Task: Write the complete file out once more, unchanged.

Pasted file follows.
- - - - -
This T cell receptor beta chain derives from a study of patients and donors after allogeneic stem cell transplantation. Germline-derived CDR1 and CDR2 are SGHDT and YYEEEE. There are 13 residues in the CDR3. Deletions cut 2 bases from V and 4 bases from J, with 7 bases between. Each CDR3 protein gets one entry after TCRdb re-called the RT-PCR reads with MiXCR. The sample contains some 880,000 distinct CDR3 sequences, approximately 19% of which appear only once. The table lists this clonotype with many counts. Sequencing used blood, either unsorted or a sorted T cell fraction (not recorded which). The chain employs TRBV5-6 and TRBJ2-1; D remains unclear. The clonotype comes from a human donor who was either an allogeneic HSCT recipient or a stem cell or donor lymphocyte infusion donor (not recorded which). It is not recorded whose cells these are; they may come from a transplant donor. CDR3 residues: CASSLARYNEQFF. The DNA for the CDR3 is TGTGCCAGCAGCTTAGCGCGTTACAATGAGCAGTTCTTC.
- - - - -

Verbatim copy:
This T cell receptor beta chain derives from a study of patients and donors after allogeneic stem cell transplantation. Germline-derived CDR1 and CDR2 are SGHDT and YYEEEE. There are 13 residues in the CDR3. Deletions cut 2 bases from V and 4 bases from J, with 7 bases between. Each CDR3 protein gets one entry after TCRdb re-called the RT-PCR reads with MiXCR. The sample contains some 880,000 distinct CDR3 sequences, approximately 19% of which appear only once. The table lists this clonotype with many counts. Sequencing used blood, either unsorted or a sorted T cell fraction (not recorded which). The chain employs TRBV5-6 and TRBJ2-1; D remains unclear. The clonotype comes from a human donor who was either an allogeneic HSCT recipient or a stem cell or donor lymphocyte infusion donor (not recorded which). It is not recorded whose cells these are; they may come from a transplant donor. CDR3 residues: CASSLARYNEQFF. The DNA for the CDR3 is TGTGCCAGCAGCTTAGCGCGTTACAATGAGCAGTTCTTC.